Tom, one last question on that, in terms of your underwriting on the new redevelopment starts, is that 100 basis points of compression a pretty good rule of thumb for us to think about?

Thomas W. Toomey

I would do that, yes.

Operator

Your next question comes from Alex Goldfarb – Sandler O’Neill.

Alex Goldfarb – Sandler O’Neill

Just going back to Tom, on the redevelopment front, if you could just give us some examples on Marina Pointe and the two Costa Mesa deals what your team is expecting from the revenue for the rental pop for those redevelopments?

Thomas W. Toomey

We expect somewhere in the neighborhood of $600 to $700 per month in incremental revenue on those. Marina Pointe is about $1,500 it’s going to $2,100 to $2,200 [inaudible] in each of the Pine Brook assets which are next door to one another are going to be very similar going from that $1,500 to $1,600 up above $2,000 per month.

Alex Goldfarb – Sandler O’Neill

Then those assumptions are based on current rents today, right? It’s not like you’re trending it forward?

Thomas W. Toomey

Those are based on current rents today, yes.

Thomas W. Toomey

Alex, once you’ve visited enough of these you realize that the vast majority of the people are not going to move while they’re being rehabbed. That our team has been very good at deciphering how to properly do the rehab and sequence it so we really don’t take much of a hit in the cash flow.

Alex Goldfarb – Sandler O’Neill

The second question is as you talk about your dispositions and recycling capital, I’m sort of curious, the Fannie JV, I’m sure they wouldn’t mind raising a few extra dollars although I don’t want to speak to them, but given that JV is there any chance that maybe that’s a harvest opportunity for you?

Thomas W. Toomey

We’re always talking to Fannie both in terms of the joint venture and lending, and the market. And if the opportunity avails itself for those assets to either be sold, or split, the [babies] so to speak, but I’m sure when the time is appropriate there will be a dissolution of that.

Alex Goldfarb – Sandler O’Neill

But there’s nothing actively being discussed in the near term.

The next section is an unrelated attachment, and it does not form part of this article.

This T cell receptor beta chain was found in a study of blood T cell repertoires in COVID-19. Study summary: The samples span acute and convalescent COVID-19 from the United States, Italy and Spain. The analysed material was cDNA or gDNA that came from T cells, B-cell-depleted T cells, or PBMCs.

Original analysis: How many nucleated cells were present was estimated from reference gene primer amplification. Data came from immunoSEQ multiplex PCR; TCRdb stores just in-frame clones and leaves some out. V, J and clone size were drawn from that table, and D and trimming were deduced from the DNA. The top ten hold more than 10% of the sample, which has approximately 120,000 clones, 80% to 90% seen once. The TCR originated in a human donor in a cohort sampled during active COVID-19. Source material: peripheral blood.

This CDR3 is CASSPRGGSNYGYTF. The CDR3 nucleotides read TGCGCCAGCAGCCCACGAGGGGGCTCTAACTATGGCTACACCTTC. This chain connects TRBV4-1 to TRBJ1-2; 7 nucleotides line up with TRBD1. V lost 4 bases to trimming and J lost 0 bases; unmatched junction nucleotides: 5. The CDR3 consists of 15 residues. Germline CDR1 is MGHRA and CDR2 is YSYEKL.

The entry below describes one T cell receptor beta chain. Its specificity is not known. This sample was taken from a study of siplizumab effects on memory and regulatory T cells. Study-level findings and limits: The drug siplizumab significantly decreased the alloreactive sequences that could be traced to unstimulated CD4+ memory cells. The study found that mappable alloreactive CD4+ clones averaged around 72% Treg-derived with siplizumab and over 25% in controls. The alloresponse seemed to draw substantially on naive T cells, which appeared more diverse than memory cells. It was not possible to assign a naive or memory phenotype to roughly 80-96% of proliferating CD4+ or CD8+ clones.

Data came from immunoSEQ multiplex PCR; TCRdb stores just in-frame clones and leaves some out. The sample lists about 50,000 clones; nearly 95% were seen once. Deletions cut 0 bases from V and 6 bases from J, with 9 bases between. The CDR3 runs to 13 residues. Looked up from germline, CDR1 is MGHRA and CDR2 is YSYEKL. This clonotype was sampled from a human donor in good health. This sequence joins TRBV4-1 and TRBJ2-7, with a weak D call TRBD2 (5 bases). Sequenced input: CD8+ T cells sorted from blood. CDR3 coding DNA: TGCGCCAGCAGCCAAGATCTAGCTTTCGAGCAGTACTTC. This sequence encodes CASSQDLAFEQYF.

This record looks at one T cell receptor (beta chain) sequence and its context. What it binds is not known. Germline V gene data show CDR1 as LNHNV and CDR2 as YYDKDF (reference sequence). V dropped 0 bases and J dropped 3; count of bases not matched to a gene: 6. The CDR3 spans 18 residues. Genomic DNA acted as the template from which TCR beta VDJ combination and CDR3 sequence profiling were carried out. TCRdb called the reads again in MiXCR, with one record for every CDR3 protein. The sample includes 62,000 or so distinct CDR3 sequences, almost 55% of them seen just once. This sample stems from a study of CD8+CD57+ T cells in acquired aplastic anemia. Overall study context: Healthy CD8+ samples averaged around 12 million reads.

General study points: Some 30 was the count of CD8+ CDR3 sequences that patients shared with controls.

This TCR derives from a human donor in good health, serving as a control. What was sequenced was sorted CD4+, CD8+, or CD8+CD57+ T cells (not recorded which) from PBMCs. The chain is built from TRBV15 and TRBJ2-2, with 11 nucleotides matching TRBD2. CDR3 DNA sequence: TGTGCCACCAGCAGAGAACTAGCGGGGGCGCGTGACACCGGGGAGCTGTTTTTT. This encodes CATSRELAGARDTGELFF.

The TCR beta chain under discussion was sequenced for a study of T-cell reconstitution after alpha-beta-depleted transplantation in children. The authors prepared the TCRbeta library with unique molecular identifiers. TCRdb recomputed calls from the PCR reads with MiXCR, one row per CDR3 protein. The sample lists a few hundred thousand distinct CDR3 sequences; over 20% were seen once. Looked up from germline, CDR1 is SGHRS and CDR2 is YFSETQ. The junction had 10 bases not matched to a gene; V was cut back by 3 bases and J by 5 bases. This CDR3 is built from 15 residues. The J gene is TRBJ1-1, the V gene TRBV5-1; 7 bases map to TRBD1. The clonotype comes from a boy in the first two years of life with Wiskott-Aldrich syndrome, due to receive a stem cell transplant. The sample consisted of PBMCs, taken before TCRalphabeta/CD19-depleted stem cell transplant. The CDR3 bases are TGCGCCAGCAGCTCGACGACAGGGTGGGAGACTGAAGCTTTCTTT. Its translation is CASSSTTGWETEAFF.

Thomas W. Toomey

I’d just say we’re always in conversation with them.

Alex Goldfarb – Sandler O’Neill

The last question is probably for Warren, you guys are the latest to do the line of credit and the term loan financing. I’m just sort of curious where you started conversations to where you closed, how much of an improvement in rate do you think you got from banks being more competitive versus simply the market coming in?

Warren L. Troupe

Obviously, we’ve looked at this, done the analyst on this and [ETR] has been out in the market and a couple of our other peers so pricing really is kind of set what you’re peers are priced at. I will tell you that it is a very competitive market and it [inaudible] very heavily to be in the line. I think the combination of how we got pretty good pricing on it.

Alex Goldfarb – Sandler O’Neill

But you can’t give us some perspective as far as that competitiveness helped pricing versus just general market trends?

Warren L. Troupe

No, not really.

Operator

Your next question comes from Stephen C. Swett – Morgan Keegan.

Stephen C. Swett – Morgan Keegan

Tom, you’ve got another $250 million under contract and being marketed. When those sales are completed where does that put you in terms of your long term portfolio transition goals? Are you going to kind of be where you want to be or is there still more selling either by market or submarket that you’ve got planned?

Thomas W. Toomey

I think this management groups sees it as a continual effort to always improve the quality of the portfolio and so there’s always going to be an evaluation of every asset in terms of where it stands, what do we think is left in the upside of it, what does the cap ex need and a decision made about the long term right use of capital. At present what we’re targeting is to get into a program of $400 to $500 million annually in sales to offset what is coming online in new development. And we think that nice match, if you will, we think developments are getting 6 to 6.5 and we can go to the market and be selling Norfolk, Virginia, Tennessee, those markets at 6 to 6.5 that it’s a great redeployment of capital, it won’t be dilutive.